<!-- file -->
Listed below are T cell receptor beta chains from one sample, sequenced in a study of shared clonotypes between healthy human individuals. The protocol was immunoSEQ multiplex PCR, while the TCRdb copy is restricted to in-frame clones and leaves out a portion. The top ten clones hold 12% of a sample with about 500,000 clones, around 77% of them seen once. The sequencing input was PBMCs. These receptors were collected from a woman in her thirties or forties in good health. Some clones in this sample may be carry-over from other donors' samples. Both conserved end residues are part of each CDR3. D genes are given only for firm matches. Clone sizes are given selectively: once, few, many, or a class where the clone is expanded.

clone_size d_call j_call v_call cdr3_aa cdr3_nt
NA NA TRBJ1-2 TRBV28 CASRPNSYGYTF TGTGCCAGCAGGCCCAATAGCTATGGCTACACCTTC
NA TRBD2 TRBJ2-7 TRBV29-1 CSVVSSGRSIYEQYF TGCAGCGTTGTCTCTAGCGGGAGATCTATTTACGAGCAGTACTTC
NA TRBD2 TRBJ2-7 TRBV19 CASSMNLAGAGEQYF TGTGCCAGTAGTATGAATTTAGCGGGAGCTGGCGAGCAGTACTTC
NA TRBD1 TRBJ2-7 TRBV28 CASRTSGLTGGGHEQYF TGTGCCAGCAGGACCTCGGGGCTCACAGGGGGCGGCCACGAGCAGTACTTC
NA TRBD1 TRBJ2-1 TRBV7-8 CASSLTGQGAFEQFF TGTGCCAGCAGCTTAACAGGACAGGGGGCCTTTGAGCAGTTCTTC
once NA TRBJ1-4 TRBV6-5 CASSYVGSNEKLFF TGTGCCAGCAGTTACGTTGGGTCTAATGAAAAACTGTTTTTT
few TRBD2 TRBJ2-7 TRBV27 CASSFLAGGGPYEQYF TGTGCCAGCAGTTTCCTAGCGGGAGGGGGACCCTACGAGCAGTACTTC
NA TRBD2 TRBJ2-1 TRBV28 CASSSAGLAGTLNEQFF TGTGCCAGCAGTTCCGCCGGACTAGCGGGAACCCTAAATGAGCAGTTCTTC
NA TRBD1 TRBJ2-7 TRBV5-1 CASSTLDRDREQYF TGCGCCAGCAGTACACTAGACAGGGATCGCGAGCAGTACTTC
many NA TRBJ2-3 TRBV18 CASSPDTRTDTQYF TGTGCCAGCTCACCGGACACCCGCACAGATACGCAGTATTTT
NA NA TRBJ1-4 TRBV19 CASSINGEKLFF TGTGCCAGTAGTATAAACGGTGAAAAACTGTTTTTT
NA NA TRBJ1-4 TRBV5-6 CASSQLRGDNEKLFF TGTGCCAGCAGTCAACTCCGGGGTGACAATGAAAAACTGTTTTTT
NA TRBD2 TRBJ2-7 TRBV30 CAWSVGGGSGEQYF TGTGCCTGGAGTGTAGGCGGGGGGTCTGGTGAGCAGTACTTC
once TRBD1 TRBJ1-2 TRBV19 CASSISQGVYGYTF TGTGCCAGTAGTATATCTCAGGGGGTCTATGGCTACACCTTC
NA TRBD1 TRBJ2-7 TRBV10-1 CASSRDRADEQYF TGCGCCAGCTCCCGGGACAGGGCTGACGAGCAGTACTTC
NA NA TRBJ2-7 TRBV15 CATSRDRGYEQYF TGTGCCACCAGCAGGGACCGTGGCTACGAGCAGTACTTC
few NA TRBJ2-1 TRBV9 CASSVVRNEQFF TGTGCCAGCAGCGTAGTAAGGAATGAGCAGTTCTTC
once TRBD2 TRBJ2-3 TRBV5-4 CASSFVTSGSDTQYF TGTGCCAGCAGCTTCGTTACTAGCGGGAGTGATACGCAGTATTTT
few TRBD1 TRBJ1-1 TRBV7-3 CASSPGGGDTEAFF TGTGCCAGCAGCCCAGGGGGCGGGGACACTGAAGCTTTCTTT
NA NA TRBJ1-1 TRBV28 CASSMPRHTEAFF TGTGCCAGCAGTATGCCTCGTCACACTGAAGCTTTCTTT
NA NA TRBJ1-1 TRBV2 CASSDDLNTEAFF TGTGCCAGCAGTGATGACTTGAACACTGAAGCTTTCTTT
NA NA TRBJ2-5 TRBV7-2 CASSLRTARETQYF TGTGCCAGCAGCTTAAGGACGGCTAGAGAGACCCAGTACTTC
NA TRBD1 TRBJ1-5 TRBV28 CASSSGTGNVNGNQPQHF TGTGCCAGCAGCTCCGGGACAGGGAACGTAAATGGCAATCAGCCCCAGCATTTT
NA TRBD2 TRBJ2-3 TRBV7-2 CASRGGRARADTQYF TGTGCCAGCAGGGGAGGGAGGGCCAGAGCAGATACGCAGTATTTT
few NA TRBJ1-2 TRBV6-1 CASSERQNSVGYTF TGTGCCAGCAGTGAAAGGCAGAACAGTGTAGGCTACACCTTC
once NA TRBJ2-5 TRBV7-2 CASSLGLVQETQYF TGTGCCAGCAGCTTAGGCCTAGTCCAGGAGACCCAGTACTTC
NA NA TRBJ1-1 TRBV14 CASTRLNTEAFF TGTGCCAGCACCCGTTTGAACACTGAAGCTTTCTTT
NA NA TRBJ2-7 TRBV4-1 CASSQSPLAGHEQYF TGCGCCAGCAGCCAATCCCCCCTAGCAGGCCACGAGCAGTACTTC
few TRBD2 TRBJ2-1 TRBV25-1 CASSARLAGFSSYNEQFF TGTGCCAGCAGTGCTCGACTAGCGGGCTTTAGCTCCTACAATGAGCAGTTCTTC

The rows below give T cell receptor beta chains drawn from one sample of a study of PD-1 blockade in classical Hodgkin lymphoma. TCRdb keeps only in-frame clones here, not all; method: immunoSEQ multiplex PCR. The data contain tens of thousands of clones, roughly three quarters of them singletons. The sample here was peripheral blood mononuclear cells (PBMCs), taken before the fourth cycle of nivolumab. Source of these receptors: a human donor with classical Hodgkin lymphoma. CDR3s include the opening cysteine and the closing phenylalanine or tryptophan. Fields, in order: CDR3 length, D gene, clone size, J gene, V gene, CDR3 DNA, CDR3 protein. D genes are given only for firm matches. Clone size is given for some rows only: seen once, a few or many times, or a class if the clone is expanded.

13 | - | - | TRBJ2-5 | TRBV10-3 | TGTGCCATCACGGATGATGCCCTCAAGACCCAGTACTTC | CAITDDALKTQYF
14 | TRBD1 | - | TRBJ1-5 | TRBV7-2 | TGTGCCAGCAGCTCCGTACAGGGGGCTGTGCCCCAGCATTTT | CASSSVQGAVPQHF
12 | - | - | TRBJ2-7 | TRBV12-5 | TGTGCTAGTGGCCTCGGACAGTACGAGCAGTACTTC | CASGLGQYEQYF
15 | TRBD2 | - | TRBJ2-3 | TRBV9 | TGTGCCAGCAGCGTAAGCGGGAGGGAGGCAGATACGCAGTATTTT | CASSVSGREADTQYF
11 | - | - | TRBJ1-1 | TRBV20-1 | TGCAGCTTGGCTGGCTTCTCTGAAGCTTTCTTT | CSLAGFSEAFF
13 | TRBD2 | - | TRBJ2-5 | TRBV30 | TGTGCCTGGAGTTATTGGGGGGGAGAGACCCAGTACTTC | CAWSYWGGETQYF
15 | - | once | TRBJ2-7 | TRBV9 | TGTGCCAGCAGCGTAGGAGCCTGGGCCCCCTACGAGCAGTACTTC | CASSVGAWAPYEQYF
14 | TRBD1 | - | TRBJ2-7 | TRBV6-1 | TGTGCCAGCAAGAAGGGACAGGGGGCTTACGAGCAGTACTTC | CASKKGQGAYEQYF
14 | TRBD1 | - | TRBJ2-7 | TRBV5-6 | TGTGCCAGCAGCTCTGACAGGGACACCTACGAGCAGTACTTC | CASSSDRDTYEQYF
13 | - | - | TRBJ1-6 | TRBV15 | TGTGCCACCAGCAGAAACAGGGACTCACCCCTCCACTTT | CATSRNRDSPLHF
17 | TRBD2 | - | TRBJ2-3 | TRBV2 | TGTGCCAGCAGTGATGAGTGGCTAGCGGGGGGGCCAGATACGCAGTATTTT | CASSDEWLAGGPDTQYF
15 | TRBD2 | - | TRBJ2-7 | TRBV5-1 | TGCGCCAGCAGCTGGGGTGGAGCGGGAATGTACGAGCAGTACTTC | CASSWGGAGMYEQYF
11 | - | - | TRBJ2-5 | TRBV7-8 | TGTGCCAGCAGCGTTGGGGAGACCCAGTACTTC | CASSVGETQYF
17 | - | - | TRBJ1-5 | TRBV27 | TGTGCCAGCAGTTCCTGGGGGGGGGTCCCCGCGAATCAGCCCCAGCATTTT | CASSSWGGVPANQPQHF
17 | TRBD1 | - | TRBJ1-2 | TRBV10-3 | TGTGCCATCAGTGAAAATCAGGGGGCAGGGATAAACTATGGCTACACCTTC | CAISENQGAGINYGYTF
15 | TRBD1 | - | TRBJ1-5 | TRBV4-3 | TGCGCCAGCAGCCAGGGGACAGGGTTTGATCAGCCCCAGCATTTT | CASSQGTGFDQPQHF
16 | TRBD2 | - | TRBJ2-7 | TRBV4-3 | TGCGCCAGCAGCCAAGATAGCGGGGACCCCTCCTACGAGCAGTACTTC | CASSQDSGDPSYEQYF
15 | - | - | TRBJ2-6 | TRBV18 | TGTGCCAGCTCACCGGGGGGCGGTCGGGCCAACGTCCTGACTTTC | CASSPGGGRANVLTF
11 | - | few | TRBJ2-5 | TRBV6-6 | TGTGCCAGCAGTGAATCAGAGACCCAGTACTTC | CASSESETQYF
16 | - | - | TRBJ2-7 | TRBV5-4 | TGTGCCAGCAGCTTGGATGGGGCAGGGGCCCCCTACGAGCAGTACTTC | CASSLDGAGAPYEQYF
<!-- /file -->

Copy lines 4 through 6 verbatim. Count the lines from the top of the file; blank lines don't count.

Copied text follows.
NA TRBD2 TRBJ2-7 TRBV29-1 CSVVSSGRSIYEQYF TGCAGCGTTGTCTCTAGCGGGAGATCTATTTACGAGCAGTACTTC
NA TRBD2 TRBJ2-7 TRBV19 CASSMNLAGAGEQYF TGTGCCAGTAGTATGAATTTAGCGGGAGCTGGCGAGCAGTACTTC
NA TRBD1 TRBJ2-7 TRBV28 CASRTSGLTGGGHEQYF TGTGCCAGCAGGACCTCGGGGCTCACAGGGGGCGGCCACGAGCAGTACTTC